First of all, I want to be very clear: there is no one right style of worship. As long as the focus is on Jesus and it helps people grow through Word, Sacraments and teaching, it’s the right way to worship. God gave us the ability to make music and be creative and we should continue to use those gifts to glorify Him in worship.
Throwing out the hymns of the past and our traditional worship elements is to throw away the resources the church has amassed throughout the years. Throughout church history, countless individuals have produced nearly innumerable resources. Looking at music alone, there have been millions of Christian worship songs written in the last 2,000 years – songs of every genre and style from chant to rock and roll. Now, of those millions of songs, certainly not all of them are still with us today. Some have been lost to history entirely while others have been replaced by stronger, more widely used and beloved songs.
The songs from the church’s history that are still with us today represent the absolute cream-of-the-crop of sacred worship music. They have remained popular and in wide use because they are theologically rich and musically solid. The same thing is continuing to happen today: there are current songwriters who are extremely prolific, but as time goes by some of their songs will stand out as more lasting than others. The church today is in a state of renewal as far as worship is concerned, but that renewal has often come at the cost of the history passed down.
To look at the future of worship in the church, you need to look to the past. Throughout the musical history of the church, as new styles and genres were introduced, they were often incorporated into the musical body of the church. Melodies of old Gregorian chants and motets were adapted into hymns. Musical texts were updated with fresh tunes. Liturgies were given more current language. But that musical amalgamation seemed to stop in the mid to late 20th century. There had been little change in the previous hundred years or so and when change stops, it can be hard to get it going again.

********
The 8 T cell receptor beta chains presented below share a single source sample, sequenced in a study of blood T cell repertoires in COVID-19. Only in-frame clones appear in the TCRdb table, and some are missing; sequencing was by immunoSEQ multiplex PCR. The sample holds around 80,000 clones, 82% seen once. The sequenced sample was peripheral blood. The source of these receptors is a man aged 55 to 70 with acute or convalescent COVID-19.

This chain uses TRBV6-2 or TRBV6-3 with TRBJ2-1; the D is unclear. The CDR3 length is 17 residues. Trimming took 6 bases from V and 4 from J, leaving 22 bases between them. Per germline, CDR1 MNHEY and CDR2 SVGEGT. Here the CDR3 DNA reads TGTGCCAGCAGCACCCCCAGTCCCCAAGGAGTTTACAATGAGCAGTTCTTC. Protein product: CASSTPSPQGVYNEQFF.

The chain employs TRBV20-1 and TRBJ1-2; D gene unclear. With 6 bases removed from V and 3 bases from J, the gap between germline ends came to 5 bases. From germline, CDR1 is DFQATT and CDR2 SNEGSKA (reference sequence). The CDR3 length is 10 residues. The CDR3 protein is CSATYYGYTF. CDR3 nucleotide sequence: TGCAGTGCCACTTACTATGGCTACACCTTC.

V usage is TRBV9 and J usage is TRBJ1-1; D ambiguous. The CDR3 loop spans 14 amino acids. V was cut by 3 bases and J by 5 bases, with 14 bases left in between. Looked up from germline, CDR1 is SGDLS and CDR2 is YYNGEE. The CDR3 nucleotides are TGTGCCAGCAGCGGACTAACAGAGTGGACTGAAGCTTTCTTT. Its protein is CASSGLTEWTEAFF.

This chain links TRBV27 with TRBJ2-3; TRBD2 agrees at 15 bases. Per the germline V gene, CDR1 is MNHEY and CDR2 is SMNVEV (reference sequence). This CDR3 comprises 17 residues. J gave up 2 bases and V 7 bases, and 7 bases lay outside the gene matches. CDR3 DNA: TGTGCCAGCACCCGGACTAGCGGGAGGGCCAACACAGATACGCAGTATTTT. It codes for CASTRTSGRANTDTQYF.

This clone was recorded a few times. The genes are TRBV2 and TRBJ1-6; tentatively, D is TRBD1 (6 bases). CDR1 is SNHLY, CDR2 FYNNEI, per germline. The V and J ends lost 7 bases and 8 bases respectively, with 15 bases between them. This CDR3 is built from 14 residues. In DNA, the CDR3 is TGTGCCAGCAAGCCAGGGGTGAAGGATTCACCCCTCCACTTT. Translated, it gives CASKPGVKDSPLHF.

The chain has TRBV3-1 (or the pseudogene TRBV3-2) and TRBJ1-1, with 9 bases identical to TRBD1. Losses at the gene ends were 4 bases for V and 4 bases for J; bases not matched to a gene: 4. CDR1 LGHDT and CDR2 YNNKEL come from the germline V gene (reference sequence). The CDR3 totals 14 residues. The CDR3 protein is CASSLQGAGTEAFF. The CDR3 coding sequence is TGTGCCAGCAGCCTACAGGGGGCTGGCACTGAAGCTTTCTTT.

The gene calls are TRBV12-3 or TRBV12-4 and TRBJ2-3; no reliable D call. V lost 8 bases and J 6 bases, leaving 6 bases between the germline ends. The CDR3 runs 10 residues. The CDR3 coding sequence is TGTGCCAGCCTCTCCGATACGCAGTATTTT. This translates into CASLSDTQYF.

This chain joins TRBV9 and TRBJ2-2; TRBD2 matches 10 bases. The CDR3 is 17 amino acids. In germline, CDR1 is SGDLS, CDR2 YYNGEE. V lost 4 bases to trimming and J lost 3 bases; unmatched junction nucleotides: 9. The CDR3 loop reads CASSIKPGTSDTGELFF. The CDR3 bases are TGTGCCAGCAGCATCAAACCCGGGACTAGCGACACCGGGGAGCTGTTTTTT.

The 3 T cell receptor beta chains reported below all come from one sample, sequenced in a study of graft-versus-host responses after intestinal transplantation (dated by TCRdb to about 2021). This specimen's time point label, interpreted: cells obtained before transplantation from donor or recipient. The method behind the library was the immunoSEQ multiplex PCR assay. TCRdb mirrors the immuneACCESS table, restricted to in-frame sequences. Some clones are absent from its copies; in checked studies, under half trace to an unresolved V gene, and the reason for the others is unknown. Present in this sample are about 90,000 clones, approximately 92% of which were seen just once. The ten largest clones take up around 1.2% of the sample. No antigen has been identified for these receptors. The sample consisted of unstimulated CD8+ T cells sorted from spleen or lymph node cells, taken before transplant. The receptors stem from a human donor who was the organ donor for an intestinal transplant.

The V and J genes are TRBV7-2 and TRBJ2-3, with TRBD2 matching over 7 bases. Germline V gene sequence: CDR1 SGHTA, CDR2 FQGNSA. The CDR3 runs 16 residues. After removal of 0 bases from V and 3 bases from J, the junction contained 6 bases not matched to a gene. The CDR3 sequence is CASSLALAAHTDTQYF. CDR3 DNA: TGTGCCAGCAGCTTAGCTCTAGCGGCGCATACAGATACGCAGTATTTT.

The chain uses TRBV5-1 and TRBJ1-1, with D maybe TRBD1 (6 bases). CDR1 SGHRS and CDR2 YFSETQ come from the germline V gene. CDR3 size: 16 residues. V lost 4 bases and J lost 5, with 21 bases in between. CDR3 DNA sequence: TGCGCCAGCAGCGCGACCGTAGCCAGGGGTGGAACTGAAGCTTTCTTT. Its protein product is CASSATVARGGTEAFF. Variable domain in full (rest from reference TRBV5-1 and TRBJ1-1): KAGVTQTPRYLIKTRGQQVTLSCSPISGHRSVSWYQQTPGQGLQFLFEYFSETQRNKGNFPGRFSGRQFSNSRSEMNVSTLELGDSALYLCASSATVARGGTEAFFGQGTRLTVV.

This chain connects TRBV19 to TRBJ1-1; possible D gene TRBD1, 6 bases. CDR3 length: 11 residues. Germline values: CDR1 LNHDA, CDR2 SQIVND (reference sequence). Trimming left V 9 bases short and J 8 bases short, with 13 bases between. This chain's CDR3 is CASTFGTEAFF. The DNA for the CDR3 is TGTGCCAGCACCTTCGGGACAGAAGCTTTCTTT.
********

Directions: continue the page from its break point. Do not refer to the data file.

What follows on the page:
As someone who has been a part of “contemporary worship” for many years, I think it’s time to shed the notion that to be contemporary means to have nothing traditional. To throw away the hymns and elements of worship that have been passed down through the generations is to throw away a tremendous resource that our forefathers have preserved for us.
The challenge with that is in bringing those elements from the past into a worship team-led style. Incorporating elements of liturgy, hymns, creeds and songs of worship from all of the church’s history can seem like mixing oil and water – they’re just not compatible! But it doesn’t have to be that way!
I’ve been working to slowly reintroduce some of those elements into our worship services at Journey – a style I’m now referring to as “Modern Worship.” One thing is abundantly clear: it’s forced me to spend more time planning and being strategic with the elements we include in a given service. Hymns need to be rearranged so that they are not in stark contrast to the more current worship songs. Sometimes new tunes need to be added to existing lyrics, while other times a simple chorus or refrain needs to be added to break the hymn up a bit. There are creative ways to incorporate those elements from the past that pays homage to the history of the Christian church while embracing the styles of the present.